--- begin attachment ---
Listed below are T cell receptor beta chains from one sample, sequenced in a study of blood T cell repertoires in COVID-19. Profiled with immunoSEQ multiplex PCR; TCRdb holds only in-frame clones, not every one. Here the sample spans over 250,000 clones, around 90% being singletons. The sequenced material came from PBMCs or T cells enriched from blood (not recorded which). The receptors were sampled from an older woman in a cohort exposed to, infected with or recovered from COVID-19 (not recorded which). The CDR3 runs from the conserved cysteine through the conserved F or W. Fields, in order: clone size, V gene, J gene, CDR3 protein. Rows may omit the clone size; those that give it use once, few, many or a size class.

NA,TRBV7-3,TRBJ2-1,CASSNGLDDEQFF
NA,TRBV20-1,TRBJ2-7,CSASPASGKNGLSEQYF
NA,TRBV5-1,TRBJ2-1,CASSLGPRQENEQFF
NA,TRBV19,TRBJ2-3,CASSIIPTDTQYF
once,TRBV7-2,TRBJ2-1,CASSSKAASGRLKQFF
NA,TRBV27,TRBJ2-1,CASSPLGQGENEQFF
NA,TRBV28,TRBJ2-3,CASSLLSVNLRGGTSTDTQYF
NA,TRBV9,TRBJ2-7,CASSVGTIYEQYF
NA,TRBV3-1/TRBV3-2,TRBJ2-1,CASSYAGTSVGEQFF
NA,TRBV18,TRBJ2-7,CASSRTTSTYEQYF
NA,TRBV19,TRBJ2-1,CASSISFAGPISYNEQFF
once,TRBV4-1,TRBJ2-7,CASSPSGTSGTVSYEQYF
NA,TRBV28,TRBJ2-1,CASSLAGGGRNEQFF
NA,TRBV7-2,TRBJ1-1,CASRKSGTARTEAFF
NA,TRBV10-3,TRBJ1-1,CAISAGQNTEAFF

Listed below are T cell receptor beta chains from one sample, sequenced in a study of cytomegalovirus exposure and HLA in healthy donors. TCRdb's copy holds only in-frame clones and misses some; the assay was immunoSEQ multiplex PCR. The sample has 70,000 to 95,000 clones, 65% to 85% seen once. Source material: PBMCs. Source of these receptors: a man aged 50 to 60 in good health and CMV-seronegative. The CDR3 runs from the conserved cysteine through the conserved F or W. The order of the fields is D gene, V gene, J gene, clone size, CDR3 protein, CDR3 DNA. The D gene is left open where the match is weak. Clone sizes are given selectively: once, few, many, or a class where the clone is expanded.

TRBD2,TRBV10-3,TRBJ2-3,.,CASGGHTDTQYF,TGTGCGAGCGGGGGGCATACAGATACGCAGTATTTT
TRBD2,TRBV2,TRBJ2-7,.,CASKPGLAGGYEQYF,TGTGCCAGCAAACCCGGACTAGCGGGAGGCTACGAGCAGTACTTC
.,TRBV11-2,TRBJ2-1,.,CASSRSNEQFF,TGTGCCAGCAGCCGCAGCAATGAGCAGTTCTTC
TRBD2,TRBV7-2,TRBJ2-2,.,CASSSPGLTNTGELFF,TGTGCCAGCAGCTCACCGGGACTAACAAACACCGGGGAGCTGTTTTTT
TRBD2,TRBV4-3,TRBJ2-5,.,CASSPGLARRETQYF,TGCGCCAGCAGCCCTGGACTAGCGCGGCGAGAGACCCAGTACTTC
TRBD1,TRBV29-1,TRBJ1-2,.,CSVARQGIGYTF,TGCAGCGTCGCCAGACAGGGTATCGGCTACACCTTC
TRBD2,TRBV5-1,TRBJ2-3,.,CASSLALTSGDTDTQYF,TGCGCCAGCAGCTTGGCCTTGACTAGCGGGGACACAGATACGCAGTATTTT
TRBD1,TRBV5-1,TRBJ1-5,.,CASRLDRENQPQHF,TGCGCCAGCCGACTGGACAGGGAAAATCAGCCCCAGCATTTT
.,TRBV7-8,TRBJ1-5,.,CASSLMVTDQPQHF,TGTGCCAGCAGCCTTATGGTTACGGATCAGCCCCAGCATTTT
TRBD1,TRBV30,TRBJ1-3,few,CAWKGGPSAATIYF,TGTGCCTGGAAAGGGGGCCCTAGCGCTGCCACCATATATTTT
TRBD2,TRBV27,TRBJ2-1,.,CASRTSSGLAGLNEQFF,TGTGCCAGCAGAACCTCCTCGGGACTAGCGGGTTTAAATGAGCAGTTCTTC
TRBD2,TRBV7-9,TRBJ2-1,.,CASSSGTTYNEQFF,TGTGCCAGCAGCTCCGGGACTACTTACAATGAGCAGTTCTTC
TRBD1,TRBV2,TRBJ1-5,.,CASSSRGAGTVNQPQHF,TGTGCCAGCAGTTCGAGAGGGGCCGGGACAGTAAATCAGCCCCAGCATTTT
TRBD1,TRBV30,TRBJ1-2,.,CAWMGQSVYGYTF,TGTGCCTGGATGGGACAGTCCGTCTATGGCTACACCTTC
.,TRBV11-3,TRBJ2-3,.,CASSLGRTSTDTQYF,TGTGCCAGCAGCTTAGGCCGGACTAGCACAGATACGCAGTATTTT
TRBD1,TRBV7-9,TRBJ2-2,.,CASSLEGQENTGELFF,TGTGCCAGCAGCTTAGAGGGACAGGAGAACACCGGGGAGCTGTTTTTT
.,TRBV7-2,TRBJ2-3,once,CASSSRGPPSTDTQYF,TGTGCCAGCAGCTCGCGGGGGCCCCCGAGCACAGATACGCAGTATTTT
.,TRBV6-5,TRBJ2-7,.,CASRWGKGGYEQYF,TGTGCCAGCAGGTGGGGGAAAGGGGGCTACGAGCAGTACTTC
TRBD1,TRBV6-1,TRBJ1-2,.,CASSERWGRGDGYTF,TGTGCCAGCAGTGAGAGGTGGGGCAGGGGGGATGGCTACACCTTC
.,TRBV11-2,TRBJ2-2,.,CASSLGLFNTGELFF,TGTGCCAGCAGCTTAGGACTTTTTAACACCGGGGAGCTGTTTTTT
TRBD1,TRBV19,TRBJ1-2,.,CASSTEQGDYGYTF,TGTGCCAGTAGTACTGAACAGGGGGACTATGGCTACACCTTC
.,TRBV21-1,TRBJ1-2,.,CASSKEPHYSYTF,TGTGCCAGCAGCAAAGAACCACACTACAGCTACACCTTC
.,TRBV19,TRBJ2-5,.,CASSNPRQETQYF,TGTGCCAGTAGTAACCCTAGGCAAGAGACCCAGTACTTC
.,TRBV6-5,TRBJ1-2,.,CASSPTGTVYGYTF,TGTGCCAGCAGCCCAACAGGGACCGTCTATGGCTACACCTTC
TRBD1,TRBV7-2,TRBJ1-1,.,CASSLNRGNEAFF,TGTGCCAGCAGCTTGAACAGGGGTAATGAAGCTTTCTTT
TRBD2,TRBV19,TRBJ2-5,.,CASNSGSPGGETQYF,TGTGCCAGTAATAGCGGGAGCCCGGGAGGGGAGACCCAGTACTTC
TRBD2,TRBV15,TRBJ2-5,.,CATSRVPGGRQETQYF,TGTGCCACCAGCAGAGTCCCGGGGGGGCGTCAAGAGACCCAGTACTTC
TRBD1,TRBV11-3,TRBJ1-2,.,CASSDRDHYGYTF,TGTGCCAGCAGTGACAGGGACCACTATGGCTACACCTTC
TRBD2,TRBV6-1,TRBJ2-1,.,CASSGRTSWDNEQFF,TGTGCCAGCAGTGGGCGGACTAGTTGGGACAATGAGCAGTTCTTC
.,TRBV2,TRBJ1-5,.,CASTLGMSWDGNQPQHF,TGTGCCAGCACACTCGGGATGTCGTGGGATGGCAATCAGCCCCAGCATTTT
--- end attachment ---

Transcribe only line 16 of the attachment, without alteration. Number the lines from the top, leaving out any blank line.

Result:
NA,TRBV10-3,TRBJ1-1,CAISAGQNTEAFF